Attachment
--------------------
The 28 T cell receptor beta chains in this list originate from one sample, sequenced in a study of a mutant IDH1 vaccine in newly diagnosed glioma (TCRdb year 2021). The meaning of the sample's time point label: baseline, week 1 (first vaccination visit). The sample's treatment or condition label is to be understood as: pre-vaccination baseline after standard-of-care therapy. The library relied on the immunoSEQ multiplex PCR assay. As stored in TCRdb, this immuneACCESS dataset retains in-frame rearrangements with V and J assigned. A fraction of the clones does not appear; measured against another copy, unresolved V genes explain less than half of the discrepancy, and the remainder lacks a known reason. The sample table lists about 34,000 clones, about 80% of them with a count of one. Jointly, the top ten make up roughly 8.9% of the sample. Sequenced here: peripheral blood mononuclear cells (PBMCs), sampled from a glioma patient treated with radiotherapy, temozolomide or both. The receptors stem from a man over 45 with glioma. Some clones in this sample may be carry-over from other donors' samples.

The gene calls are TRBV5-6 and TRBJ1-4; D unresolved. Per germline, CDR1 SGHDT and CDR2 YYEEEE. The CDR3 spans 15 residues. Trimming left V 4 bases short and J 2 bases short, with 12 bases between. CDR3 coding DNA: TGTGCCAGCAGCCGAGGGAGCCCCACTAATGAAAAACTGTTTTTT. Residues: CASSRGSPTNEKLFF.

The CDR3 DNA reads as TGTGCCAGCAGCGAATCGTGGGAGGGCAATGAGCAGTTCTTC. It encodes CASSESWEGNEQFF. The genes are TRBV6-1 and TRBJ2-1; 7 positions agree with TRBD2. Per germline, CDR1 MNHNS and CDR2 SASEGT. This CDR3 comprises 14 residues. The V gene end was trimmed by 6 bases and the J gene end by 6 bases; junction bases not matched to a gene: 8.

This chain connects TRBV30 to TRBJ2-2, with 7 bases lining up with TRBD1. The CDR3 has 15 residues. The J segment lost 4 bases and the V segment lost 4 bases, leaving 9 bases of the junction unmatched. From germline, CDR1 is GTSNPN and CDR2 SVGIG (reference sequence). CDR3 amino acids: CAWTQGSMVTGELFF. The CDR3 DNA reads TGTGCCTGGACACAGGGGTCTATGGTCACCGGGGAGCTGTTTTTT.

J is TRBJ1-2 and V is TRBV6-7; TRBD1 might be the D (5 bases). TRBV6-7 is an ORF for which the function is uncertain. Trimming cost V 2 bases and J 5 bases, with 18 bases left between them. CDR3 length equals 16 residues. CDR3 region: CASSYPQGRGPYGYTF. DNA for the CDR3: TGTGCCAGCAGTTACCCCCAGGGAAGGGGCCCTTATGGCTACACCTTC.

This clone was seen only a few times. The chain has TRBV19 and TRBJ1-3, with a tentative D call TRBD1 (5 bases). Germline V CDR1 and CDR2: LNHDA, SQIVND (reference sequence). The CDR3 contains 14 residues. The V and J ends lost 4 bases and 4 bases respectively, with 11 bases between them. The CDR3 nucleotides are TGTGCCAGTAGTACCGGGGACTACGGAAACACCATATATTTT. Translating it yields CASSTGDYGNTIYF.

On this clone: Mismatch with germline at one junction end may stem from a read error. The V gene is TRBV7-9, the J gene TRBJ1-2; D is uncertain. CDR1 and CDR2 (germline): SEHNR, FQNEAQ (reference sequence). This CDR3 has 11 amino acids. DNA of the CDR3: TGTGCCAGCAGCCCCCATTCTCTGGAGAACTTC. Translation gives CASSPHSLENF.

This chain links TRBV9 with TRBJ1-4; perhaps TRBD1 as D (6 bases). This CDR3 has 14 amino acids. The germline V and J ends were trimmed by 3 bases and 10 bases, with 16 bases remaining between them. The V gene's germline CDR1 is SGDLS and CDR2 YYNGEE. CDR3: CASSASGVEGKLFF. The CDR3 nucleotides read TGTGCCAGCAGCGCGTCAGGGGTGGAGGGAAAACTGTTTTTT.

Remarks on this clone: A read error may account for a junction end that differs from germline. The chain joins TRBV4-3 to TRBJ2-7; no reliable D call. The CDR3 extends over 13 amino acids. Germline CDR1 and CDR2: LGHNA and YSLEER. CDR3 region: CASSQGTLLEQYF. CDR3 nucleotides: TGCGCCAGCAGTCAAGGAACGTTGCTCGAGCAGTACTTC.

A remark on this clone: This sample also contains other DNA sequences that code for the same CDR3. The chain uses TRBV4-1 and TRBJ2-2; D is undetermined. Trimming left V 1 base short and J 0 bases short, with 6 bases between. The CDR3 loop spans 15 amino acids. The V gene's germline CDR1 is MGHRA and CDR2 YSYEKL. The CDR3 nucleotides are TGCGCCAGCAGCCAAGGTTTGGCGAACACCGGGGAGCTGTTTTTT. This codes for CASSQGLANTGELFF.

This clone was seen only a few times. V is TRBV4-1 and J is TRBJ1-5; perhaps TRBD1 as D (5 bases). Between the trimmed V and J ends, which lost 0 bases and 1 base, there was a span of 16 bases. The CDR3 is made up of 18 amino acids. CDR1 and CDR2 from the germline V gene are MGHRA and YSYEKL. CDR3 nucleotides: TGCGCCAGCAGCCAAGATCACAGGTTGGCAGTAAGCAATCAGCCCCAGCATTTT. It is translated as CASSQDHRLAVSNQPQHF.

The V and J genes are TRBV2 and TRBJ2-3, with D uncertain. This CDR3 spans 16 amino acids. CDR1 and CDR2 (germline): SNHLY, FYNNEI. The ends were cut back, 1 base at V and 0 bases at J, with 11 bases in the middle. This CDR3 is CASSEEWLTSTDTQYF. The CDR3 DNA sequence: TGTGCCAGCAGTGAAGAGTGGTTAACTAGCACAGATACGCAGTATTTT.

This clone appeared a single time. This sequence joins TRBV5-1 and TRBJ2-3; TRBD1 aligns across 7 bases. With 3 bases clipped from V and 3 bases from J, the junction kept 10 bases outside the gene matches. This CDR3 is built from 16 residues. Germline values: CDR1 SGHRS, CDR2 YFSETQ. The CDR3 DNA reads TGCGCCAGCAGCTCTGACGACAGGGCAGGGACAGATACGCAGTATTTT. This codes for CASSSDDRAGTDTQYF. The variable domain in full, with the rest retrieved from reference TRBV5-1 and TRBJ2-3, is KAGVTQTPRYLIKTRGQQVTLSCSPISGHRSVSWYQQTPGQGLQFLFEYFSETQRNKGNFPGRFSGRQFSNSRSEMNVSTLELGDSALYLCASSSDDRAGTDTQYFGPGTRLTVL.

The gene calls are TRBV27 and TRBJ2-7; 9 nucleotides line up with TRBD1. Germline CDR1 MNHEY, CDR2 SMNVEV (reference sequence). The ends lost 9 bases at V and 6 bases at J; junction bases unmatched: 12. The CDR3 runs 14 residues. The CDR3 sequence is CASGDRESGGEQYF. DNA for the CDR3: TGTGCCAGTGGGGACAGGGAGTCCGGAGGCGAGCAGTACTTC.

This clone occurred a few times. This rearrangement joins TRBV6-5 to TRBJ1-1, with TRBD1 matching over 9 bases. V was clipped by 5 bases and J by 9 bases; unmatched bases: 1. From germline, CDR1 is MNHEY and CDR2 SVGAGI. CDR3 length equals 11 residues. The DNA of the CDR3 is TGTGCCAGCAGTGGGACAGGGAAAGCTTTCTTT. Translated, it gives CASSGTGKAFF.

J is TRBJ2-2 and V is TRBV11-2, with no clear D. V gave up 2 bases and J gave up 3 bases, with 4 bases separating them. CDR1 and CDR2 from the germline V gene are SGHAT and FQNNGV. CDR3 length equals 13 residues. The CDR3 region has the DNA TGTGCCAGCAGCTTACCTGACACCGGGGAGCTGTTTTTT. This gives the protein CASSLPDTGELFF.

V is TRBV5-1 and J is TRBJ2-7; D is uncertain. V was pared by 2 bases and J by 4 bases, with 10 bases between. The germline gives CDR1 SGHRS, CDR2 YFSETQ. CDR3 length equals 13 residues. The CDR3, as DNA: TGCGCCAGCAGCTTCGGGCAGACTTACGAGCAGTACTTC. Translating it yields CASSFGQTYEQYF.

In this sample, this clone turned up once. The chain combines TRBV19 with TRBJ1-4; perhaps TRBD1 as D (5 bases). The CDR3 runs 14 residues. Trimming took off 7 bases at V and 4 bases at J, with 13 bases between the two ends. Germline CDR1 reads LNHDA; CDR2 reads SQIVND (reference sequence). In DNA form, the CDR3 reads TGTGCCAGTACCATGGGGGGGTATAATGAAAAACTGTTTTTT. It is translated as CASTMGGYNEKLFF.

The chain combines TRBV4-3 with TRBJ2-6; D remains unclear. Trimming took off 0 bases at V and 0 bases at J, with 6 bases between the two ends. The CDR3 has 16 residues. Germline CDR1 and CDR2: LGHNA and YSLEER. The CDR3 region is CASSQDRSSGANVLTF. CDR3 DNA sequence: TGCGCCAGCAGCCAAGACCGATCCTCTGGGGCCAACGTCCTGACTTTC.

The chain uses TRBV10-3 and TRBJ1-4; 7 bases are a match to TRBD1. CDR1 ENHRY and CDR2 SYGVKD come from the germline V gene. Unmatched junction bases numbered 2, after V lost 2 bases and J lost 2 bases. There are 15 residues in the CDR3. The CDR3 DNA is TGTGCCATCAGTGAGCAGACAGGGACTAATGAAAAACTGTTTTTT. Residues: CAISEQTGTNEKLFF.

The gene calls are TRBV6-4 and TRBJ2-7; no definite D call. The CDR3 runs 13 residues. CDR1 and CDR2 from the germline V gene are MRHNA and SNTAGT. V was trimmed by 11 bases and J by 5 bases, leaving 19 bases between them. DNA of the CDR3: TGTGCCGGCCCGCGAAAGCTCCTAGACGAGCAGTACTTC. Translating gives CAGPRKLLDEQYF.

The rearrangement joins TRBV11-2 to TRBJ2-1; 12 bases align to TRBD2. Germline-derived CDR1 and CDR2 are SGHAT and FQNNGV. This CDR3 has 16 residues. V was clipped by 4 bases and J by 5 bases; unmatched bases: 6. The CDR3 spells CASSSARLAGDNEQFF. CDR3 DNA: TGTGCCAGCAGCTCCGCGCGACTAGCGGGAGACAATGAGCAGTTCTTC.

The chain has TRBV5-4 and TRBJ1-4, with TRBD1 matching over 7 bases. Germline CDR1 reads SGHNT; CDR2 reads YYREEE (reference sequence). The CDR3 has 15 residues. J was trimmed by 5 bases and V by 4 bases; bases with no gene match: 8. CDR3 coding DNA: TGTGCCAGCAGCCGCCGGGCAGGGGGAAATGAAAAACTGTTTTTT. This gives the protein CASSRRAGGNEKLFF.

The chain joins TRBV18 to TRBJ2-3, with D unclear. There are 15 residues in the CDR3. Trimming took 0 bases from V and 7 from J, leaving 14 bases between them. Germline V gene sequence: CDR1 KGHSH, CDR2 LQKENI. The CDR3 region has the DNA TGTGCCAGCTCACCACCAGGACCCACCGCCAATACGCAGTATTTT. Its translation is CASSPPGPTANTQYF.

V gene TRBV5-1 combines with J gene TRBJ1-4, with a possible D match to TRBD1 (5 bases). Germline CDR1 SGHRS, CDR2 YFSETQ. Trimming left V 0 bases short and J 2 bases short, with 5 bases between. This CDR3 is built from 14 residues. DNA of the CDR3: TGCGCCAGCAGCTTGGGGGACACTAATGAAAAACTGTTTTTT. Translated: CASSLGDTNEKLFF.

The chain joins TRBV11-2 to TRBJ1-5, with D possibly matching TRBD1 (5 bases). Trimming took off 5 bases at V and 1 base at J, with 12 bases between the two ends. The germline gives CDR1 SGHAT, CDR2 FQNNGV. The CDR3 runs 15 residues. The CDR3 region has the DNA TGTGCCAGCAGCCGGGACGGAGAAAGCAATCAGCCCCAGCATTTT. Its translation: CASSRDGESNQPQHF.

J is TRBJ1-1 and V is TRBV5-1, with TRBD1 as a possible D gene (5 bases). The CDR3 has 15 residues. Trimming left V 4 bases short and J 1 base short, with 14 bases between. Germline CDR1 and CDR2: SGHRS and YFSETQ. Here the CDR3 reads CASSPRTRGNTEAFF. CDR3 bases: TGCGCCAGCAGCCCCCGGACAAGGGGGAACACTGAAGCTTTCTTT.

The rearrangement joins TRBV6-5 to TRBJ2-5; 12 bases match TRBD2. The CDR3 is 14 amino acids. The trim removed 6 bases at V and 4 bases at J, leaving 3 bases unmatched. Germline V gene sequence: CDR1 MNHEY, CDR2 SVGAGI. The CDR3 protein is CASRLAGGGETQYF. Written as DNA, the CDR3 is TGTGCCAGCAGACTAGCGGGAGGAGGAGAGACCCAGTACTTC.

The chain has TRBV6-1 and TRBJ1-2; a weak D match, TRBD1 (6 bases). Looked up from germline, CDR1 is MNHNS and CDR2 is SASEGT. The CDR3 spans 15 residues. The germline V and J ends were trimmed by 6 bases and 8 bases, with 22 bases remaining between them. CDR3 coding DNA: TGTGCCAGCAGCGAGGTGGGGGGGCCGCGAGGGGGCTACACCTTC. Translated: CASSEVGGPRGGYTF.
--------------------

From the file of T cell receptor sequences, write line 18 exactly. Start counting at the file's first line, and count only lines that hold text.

In this sample, this clone turned up once. The chain combines TRBV19 with TRBJ1-4; perhaps TRBD1 as D (5 bases). The CDR3 runs 14 residues. Trimming took off 7 bases at V and 4 bases at J, with 13 bases between the two ends. Germline CDR1 reads LNHDA; CDR2 reads SQIVND (reference sequence). In DNA form, the CDR3 reads TGTGCCAGTACCATGGGGGGGTATAATGAAAAACTGTTTTTT. It is translated as CASTMGGYNEKLFF.